The bio industry will make us proud

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The bio industry will make us proud

Park Sang-ook

The author is a professor of science and technology studies at Seoul National University.

If the letter “K” is to be attached to a word or phrase to brand it as Korean, the local bio industry deserves it considering its unique history of development. Most latecomers in industrialization followed in the footsteps of first movers, as seen in the long trajectory from agriculture to manufacturing to service industries. But the bio field is not easy to tackle, because it cannot be developed without a strong support from basic sciences. The bio industry does not allow shortcuts to advancement, either. Despite its competitiveness in the manufacturing sector, Korea could not acquire abilities to develop biotechnology, as it requires strengths in basic research in bioscience, chemistry and medicine. Actually, that ability cannot be attained in a short period of time.

Since launching its national-level R&D projects in the mid-1980s — about a century later than advanced countries — Korea focused on developing information technologies that have a relatively short life span in the market and are easy to overcome generational gaps in technology compared to other fields. It was arguably the best choice for Korea at the time. Then the country’s state-led projects helped expand the scope of its strategic research fields to promote basic research on leading technologies in academia like the G7 Project in the 1990s.

Local universities’ basic research was in full swing in the early 2000s after the initiation of the BK21 Project by the government. Yet, that’s not a sufficient time to build competitiveness in biotechnology. In the meantime, the United States, the UK, Germany and Russia succeeded in developing Covid-19 vaccines. As Korea failed to obtain sovereignty in biotechnology when the pandemic posed a real threat to national security, it was struggling to buy vaccines from advanced countries.

Until 2021, only seven new medicines developed by Korea were approved by the FDA. Yet new medicines are not everything in the bio industry. For instance, biosensors — a key instrument for test kits — and technology for medical devices are relatively easy to chase. Korea’s activation in the early 2020 of its stable diagnosis system for Covid-19 faster than other countries was possible thanks to such peripheral developments in the bio industry. Noticeable in particular was Korea’s manufacturing capability of biomedicines. Lee Jeong-dong, a Seoul National University professor of science and telecommunication, attributed the successful development of biosimilars and biomedicines to Korea’s high-level manufacturing ability built through the top-notch engineering processes in its semiconductor industry. It is not a coincidence that Samsung Biologics and SK Bioscience have chipmakers as the mainstay of the two business groups.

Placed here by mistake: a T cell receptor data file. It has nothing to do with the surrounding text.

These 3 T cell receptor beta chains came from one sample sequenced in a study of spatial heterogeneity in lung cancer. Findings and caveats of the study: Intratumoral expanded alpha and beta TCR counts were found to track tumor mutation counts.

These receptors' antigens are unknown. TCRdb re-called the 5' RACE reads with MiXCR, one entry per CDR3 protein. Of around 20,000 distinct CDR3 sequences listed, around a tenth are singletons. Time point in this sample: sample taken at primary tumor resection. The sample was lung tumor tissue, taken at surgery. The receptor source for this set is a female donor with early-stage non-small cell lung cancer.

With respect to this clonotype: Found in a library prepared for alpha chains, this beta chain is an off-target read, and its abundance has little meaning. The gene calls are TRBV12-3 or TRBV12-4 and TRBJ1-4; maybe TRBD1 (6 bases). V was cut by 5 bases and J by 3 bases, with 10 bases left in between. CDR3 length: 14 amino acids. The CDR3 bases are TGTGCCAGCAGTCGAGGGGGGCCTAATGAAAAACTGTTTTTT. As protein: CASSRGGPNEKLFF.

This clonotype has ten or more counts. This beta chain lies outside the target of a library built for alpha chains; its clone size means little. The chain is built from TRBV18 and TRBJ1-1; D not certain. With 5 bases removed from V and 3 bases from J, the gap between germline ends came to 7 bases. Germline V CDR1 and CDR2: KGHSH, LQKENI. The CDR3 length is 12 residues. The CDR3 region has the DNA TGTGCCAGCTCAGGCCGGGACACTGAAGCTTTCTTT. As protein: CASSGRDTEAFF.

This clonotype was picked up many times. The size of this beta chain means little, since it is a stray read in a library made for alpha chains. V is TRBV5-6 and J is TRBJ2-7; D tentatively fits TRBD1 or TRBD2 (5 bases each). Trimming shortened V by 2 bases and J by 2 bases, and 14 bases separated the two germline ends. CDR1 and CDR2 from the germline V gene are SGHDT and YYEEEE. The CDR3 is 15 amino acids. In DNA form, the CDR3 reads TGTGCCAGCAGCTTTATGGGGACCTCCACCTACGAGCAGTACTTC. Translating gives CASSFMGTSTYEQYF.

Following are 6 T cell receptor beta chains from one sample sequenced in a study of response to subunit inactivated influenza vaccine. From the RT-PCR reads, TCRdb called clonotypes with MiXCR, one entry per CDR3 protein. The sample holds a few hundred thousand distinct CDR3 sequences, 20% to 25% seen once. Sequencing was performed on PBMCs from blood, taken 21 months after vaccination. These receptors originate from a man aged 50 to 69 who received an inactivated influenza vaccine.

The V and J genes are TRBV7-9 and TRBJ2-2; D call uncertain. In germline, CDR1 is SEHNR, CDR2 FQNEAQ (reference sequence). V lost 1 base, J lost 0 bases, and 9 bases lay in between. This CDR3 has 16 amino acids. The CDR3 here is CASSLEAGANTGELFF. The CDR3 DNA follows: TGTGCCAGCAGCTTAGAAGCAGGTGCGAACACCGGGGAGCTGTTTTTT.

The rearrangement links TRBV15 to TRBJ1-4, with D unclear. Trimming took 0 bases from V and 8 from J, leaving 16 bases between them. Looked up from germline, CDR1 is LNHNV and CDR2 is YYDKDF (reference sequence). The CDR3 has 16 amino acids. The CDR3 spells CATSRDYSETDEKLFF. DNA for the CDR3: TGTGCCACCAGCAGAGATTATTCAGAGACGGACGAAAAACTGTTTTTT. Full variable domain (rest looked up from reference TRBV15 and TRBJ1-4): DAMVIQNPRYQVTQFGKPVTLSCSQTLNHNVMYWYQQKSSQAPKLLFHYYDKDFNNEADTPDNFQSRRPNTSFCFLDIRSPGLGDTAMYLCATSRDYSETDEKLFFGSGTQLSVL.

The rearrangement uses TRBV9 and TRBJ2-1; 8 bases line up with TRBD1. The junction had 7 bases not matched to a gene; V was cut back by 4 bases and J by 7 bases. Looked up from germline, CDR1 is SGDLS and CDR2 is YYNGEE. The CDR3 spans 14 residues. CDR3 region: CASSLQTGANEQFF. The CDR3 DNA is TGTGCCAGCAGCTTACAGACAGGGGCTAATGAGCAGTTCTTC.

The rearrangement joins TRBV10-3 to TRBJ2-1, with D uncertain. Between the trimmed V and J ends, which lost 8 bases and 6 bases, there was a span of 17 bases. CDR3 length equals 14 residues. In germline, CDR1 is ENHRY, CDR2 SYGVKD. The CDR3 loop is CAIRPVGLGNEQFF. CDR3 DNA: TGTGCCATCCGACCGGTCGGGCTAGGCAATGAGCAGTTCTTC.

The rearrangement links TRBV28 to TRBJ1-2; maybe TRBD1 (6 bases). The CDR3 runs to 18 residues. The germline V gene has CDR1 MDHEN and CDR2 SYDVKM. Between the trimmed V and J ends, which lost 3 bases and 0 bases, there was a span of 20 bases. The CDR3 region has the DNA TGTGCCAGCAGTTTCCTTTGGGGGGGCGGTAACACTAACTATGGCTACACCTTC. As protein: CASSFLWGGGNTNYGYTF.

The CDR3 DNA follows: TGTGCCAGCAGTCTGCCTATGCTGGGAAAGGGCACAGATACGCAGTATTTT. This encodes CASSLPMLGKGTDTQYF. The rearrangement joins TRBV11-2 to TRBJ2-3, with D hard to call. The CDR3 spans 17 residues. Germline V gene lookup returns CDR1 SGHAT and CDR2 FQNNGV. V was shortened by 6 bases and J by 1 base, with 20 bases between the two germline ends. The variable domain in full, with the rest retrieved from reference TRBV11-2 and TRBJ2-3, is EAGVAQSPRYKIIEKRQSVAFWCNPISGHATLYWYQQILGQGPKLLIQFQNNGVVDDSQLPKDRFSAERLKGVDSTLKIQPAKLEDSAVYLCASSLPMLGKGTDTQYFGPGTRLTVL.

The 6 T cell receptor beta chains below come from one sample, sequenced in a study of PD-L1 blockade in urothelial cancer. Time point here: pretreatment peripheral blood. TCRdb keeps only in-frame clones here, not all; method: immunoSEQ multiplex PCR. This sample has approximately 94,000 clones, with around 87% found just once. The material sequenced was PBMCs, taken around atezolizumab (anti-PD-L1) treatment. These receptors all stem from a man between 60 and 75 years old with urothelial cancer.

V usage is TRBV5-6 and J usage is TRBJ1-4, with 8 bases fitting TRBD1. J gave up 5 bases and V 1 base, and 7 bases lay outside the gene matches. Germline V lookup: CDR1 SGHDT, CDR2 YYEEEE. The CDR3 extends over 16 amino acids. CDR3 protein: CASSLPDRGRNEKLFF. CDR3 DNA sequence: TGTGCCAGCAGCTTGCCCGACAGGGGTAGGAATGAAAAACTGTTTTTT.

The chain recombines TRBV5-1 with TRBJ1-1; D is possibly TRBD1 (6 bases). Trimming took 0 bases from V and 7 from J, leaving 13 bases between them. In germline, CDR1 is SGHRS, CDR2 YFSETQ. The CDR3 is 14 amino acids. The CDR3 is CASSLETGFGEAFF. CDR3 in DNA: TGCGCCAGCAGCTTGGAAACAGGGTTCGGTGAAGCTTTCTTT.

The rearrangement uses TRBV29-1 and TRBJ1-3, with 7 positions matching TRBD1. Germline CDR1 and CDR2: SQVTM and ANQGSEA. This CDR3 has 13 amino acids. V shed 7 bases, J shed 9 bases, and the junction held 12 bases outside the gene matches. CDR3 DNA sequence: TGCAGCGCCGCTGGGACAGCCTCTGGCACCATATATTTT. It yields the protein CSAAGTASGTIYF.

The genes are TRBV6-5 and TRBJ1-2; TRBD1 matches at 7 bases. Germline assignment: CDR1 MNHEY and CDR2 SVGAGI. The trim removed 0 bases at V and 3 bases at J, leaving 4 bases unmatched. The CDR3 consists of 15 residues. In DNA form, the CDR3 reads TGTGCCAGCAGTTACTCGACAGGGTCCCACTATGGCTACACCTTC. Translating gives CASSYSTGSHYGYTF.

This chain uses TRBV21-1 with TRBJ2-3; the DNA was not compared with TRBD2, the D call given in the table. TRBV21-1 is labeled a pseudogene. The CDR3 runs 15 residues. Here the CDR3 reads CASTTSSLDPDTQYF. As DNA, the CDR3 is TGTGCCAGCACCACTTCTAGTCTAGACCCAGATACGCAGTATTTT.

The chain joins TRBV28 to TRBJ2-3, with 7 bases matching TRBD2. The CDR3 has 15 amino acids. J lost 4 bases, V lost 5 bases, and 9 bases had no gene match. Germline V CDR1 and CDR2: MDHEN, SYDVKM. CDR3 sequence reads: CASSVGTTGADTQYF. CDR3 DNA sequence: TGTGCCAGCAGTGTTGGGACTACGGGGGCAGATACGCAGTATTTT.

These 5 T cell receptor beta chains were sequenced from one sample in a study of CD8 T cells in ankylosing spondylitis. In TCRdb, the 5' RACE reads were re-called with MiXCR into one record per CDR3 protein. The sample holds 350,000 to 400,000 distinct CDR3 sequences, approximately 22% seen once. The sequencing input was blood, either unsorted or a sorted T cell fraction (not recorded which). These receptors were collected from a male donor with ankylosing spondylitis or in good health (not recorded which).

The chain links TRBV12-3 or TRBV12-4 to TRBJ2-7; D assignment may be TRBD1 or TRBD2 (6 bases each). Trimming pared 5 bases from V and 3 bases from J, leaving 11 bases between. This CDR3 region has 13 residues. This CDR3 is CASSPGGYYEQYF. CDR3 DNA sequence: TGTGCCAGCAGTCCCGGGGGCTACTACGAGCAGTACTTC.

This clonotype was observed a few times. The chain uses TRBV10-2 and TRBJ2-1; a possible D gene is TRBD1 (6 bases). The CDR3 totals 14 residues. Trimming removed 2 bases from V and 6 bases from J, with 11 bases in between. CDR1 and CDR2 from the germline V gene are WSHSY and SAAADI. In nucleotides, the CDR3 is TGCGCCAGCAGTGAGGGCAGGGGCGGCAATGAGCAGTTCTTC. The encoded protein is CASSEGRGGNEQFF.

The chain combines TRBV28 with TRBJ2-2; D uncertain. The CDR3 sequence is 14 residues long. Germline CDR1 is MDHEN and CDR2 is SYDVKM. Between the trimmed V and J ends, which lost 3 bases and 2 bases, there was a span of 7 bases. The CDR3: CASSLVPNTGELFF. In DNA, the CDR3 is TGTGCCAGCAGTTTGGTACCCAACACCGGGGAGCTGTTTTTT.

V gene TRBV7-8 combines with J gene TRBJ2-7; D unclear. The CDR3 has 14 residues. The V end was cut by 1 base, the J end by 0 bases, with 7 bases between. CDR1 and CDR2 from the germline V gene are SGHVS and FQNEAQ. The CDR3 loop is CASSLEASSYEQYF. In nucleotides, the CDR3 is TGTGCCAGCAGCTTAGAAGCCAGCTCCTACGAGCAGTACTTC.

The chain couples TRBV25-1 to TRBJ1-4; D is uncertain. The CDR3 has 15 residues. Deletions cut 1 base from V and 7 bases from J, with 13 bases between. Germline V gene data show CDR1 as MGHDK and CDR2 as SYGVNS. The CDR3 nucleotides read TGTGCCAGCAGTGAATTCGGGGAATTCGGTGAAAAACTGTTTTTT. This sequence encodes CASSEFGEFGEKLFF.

Conglomerates’ recent massive investment in the bio field reflects their confidence in medicinal production and their cooperation with a government poised to use the bio industry as the next growth engine for the economy. Large companies are entering the promising field more briskly than ever followed by joint launches of start-ups by universities and government-funded research institutes. Germany’s BioNTech (Pfizer vaccines), the UK’s Vaccitech (AstraZeneca) and the U.S.’s Moderna all originated on college campuses. Korea’s first-generation bio start-up Microgen and second-generation start-up Kolmarbnh are no exception.

Biological patents have high market value due to the unavailability of alternative technology. Korea’s innovation-friendly capital market welcoming emerging industries and new technologies offers a fertile ground for the growth of start-ups. Existing chemistry-based pharmaceutical companies are being reborn as bio companies. Simply put, a joint research system between universities and government-funded institutes has been established along with the alignment of science-based start-ups, small- and mid-sized companies, and large companies in the ecosystem.

Korea does not yet have a pharmaceutical company within the ranks of the top 50 in the world. That reality demands partnerships with Big Parma that can invest billions of dollars each year in developing new drugs and have global distribution networks. Here, the government’s role to financially support the private sector is important, as seen in its building of the infrastructure for clinical trials like the Korea National Enterprise for Clinical Trials (Konect) in 2007 and the Korea Drug Development Fund (KDDF) in 2011 to help share the risks of developing new drugs. As a result, the government spends more money today assisting the biotech sector than the IT sector.

In February, the World Health Organization (WHO) designated Korea a global hub for bio human resources. The pandemic has revealed unequal distribution of vaccines to countries, but local production will not only alleviate such inequality but also help respond to a global crisis of public health more effectively. WHO’s designation of Korea as a hub reflects its appreciation of the country’s dramatic transformation into a powerhouse for biomedicine production thanks to the unique path the country took to develop its bio industry. The feat earns the industry the prefix “K.”

As living a healthy life for long is a human instinct, the world cannot suppress the growing demand for reliable bio health industry despite all the cost and risks involved. Korea must find the next opportunity in the field after adroitly riding the global tide of IT revolution.
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